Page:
The offering is wide – Javed Habib runs the hair query section; monster runs job listings; celeb blogs encourage girls to blog themselves; music, makeovers, chat, friends and an opportunity to showcase talent – its all there! A reality show called ‘Sunsilk Gang of Girls spotlight mein’ on Zoom discovered a Sunsilk gang of four, who went on to get trained and perform for audiences.
With such online and offline marketing, no wonder the site has over 40,000 gangs today ,and over 6,53,262 registered users.
What has it done for Sunsilk? Well certainly brought the brand closer to its consumer. But unless the brand takes on a more definitive role, a general social networking site for young girls is unlikely to sustain interest, and create any brand equity. What is the core purpose of being for the brand, which would provide the direction for the online initiative? And what must they keep doing to keep it alive and vibrant; while growing into a potential medium for change.
Dove as a brand has changed the way beauty is perceived in some parts of the world. The Campaign for Real Beauty focussed on redefining beauty and made it real and timeless. Dove’s drive for self-esteem for women of all shapes and sizes created a marked social change.
In May 2007 Dove launched its hair care range in India in association with Yahoo! India. For the first time, an existing property, Yahoo! India Answers, was used to create an exclusive microsite for Dove – the world’s first Knowledge Video Search. In 9 days 250 women across 3 cities gave their answers to questions on hair care – real women, real questions and real answers! A thousand minutes of footage was made available. The results – close to 830,000 minutes were spent on the Dove Promo Site of which about 69,000 minutes were spent only on viewing the videos.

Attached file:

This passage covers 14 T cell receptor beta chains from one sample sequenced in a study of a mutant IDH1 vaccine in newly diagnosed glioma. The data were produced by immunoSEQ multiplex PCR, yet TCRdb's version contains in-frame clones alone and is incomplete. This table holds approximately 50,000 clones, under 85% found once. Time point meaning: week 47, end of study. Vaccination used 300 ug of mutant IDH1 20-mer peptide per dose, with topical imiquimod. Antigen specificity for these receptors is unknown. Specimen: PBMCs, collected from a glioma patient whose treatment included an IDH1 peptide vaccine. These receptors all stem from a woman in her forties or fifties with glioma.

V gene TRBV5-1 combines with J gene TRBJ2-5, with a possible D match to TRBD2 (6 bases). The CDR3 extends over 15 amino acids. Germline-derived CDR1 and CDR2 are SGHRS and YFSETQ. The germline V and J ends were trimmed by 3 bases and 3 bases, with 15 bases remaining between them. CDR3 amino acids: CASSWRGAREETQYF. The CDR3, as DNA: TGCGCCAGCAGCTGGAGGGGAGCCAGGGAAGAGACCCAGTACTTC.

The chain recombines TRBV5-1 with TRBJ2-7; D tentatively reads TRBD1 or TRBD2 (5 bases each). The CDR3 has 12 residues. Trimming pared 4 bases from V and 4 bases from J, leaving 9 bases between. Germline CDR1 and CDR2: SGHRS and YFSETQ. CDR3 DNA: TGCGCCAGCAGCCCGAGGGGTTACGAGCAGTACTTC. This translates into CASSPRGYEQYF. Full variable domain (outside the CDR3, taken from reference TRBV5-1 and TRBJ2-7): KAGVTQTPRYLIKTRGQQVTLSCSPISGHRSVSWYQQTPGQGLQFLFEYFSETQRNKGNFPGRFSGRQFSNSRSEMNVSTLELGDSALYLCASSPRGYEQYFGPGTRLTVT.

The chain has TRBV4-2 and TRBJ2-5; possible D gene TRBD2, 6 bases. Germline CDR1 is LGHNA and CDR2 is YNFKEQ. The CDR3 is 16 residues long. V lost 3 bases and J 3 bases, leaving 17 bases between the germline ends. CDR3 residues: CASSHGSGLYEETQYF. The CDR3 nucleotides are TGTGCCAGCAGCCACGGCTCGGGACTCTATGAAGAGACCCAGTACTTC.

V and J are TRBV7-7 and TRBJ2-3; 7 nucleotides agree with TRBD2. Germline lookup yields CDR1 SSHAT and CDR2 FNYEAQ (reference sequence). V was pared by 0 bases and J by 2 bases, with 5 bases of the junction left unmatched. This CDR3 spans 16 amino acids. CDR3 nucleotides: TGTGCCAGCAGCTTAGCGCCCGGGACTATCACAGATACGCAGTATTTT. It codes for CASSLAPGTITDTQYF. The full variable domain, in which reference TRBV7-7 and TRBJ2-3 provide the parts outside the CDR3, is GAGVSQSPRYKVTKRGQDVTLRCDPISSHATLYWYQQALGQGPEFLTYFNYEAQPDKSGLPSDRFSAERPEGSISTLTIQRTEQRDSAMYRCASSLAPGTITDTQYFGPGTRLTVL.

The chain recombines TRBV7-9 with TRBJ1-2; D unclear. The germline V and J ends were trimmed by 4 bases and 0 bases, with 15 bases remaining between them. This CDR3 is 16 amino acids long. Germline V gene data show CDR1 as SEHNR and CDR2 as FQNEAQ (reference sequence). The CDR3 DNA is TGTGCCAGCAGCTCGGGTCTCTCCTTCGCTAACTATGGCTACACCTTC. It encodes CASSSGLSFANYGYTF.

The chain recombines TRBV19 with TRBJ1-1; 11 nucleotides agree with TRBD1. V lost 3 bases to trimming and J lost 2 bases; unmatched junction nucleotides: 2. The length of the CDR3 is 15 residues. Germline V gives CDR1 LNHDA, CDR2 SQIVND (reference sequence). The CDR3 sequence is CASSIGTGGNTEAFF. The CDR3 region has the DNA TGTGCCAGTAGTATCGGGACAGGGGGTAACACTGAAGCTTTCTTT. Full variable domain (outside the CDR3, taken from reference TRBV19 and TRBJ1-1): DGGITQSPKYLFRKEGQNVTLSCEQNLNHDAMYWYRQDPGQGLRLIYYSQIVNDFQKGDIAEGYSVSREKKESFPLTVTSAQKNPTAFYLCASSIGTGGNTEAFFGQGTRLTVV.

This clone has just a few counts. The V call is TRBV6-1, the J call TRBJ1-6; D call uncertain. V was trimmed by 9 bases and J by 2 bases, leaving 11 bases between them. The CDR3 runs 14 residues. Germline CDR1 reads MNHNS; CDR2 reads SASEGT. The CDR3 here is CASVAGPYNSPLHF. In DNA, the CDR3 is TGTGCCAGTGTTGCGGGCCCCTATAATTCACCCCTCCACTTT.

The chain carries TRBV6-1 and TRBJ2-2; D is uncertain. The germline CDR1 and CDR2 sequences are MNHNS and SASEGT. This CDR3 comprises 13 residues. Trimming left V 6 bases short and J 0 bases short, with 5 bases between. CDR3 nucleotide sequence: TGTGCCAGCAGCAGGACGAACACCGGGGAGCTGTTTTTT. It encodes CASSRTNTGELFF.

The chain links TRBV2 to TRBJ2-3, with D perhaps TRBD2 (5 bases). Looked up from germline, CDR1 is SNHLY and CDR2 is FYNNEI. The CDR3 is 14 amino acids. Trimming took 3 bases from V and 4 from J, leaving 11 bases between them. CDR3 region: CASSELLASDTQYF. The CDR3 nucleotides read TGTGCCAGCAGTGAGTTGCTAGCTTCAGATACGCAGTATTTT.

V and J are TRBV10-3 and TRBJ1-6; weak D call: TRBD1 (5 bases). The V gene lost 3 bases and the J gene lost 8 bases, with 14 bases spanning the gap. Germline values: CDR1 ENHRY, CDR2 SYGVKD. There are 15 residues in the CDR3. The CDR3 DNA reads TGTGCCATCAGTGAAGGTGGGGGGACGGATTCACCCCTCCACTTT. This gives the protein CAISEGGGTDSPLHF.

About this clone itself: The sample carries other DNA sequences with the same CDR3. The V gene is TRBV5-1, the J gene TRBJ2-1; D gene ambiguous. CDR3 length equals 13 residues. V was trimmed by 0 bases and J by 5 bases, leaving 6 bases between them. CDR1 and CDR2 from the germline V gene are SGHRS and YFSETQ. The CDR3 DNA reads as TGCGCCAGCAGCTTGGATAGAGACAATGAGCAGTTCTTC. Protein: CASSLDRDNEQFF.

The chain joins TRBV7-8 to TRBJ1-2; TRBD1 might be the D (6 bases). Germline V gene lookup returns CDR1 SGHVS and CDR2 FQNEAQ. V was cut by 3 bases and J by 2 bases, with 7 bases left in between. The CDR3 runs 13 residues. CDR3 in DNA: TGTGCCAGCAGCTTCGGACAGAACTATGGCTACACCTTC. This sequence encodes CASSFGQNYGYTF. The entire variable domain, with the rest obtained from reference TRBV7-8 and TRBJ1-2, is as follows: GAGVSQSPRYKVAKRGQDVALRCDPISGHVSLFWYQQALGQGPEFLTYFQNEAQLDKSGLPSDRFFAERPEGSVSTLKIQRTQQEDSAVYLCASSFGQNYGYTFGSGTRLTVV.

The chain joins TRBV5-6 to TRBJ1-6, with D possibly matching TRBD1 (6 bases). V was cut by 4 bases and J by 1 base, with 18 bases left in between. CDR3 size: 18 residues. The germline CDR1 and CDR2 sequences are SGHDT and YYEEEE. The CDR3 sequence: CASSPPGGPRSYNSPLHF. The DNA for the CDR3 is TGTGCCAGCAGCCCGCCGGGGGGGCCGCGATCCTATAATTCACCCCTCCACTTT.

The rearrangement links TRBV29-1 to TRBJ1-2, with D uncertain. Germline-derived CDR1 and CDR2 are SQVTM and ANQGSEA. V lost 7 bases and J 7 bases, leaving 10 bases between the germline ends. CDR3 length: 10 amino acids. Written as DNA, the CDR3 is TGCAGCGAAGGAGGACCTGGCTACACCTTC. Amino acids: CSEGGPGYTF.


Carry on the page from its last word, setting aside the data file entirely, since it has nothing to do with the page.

The Dove campaign is far stronger as an integrated approach to creating a community and then growing it. Why?
1. It leveraged Yahoo! India’s existing traffic and leveraged the most appropriate service, Answers, to create an interactive forum suitable for Dove.
2. It stayed true to Dove’s core belief - stay real.
3. It created a high-impact viral in a male-dominated internet space with a clear purpose and relevant content.
It is heartening to see attempts to do something different with shampoo brand communication at least online. Suddenly, brands are recognizing their buyers as real people, and trying to understand them better, relate to them better. Two key issues though – one, when will TV / ‘celebrity’ / offline advertising tie in with this ‘community’ approach (if the community approach actually starts reaping benefits for the brands)?
And two, will brands understand that just ‘ganging’ up may not be the answer. Communities come together based on shared values and beliefs, online and offline. So before creating an online community, the brand needs to provide a basic social framework, a reason to come together. Thereafter, the community may grow, evolve and hopefully feed back into the brand. But social networks need a social framework to really blossom.